One is Bavaria's premier Markus Söder, who said over the weekend that EU regulators should urgently review the Russian and Chinese vaccines, clearing them for use if they are safe and effective. German Health Minister Jens Spahn made a similar remark, suggesting they should be used all across Europe if they’re safe. Chancellor Angela Merkel, meanwhile, discussed manufacturing Sputnik at a German facility on a recent call with Russian President Vladimir Putin.
The looming question, then, is timing of EU approval. The RDIF spokesperson said Tuesday that talks with the European Medicines Agency — responsible for signing off on any vaccine used in the EU — are ongoing. The Sputnik team is sending a ream of data to the regulator, with the start of the review expected to be announced later this month.
Who will buy?
Sputnik could prove to be a valuable lifeline for many countries. According to the Sputnik team, the shot is sold at less than $10 a dose, far cheaper than the mRNA vaccines made by BioNTech/Pfizer and Moderna — but still more than the price of a similar adenovirus vaccine from Oxford/AstraZeneca, which costs between $4 and $5 a dose.
Importantly, because the Sputnik vaccine uses adenoviral vector technology, it's stable at 2-8 degrees Celsius and therefore easier to deal with than the mRNA vaccines, which need extremely cold storage. This could prove to be a boon for less wealthy countries like Bulgaria, which didn't want to purchase vaccines that required ultra-cold storage, according to media reports.
Indeed, one RDIF official told journalists Tuesday that the shot was designed with accessibility in mind, as the necessary infrastructure for mRNA vaccines wasn’t guaranteed to be in place in far-flung Siberia.
Should Budapest start overtaking its neighbors in vaccination while the rest of the EU struggles, the Sputnik jab could prove irresistible to countries in the neighborhood that have somewhat warmer relations with Moscow, driving a further wedge in the European Commission’s vaccine strategy.
One former Czech health minister has already argued that it's wrong to ignore Sputnik, and that the country should consider obtaining some of the vaccine for its own population.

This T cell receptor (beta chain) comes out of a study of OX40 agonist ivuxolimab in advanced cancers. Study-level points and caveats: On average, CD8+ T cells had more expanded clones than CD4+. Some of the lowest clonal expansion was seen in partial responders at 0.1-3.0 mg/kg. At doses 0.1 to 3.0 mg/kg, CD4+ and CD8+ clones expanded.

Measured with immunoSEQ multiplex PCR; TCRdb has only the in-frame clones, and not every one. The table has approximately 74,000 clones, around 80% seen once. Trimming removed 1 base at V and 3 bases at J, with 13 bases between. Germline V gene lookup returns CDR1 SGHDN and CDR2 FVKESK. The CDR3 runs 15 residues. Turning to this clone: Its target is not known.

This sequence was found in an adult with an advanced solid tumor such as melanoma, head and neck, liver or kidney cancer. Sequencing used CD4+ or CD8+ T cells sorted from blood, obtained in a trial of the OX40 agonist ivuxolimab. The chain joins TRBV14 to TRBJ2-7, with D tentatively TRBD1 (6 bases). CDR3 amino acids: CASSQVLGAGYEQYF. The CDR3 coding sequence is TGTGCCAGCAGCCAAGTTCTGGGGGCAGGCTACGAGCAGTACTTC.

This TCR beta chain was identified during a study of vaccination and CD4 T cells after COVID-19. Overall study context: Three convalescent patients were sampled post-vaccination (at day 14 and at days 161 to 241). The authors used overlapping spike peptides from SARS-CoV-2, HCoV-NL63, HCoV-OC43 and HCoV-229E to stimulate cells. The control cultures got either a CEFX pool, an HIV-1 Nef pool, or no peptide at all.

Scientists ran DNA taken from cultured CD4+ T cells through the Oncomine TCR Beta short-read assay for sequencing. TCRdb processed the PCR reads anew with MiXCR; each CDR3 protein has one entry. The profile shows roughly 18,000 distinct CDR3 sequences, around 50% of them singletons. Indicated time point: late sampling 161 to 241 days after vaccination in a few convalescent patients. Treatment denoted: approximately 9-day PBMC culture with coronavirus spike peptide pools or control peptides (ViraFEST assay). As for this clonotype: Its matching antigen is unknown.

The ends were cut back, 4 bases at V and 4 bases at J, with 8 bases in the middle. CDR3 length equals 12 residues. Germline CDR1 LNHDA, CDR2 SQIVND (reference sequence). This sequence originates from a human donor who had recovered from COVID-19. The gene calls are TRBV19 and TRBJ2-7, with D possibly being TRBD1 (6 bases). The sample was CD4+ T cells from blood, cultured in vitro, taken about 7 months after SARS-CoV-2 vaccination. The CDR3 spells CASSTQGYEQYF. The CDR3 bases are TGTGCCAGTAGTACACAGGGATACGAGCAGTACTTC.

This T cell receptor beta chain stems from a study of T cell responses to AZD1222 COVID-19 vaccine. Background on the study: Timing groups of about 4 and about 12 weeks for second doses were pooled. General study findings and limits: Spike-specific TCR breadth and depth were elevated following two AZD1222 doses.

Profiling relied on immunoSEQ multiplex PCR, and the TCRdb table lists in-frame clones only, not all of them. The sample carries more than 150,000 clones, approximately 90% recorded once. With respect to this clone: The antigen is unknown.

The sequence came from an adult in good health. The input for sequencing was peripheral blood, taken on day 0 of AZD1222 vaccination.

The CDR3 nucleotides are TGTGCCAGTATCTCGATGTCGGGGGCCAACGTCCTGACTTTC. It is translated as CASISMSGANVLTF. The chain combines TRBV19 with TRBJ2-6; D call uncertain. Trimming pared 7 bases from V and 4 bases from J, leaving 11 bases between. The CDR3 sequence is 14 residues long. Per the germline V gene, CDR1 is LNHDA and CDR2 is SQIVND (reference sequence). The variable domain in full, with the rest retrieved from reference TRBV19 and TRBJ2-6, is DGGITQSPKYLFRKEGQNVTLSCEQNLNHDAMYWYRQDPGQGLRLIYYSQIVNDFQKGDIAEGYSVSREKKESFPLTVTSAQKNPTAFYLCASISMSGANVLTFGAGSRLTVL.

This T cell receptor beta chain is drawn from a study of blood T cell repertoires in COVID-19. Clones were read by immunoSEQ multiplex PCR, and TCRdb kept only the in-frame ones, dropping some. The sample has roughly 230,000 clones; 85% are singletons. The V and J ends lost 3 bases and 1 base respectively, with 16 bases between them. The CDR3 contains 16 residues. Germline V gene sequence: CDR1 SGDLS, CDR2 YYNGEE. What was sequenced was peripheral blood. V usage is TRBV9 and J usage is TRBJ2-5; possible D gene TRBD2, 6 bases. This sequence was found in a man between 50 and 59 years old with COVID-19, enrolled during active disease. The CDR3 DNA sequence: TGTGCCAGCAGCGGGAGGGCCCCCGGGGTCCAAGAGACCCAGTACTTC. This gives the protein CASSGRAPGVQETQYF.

However, this all depends on the amount of vaccine that Russia can manufacture. RDIF didn’t reveal how much production is currently online, but said it's aiming to produce 1 billion doses by the end of the year — enough for 500 million people. It has production agreements with a number of countries outside of Russia, including India, Korea and Brazil. Manufacturing in China will start in February.
But Simona Guagliardo, health policy analyst at the European Policy Centre, cautioned that it’s important to understand the weight that the EMA's sign-off has.
“The procedures put in place by the EMA aim to create trust in vaccines,” she explained. “This isn’t a small detail if we think about how Europe is the global epicenter for vaccine hesitancy.”
Up until now, Sputnik V — along with China’s Sinovac and Sinopharm — has been seen as the only route to vaccination for low- and middle-income countries. Unable to afford vaccine deals with big pharmas on one hand, and under-served by the global COVAX facility on the other, these nations have been turning to Russia and China — potentially at the expense of quality.
The fact that these vaccines were being bought up before their efficacy was proven is merely an indicator of countries’ desperation, said Kate Elder, senior vaccines policy adviser at Doctors Without Borders.
Tuesday's Lancet report, therefore, may come as some relief to both these countries and clinicians like Elder, who want to see equal access to quality vaccines for all.
Theresa Fallon, director for the Centre for Russia Europe Asia Studies, is clear in her assessment: The Russian vaccine has joined a “prestigious club of three global vaccines which are confirmed to be more than 90 percent effective.”
“Competition is good, even in vaccinations, and the sooner vaccination programs are rolled out, the sooner the world can recover from this pandemic,” Fallon said.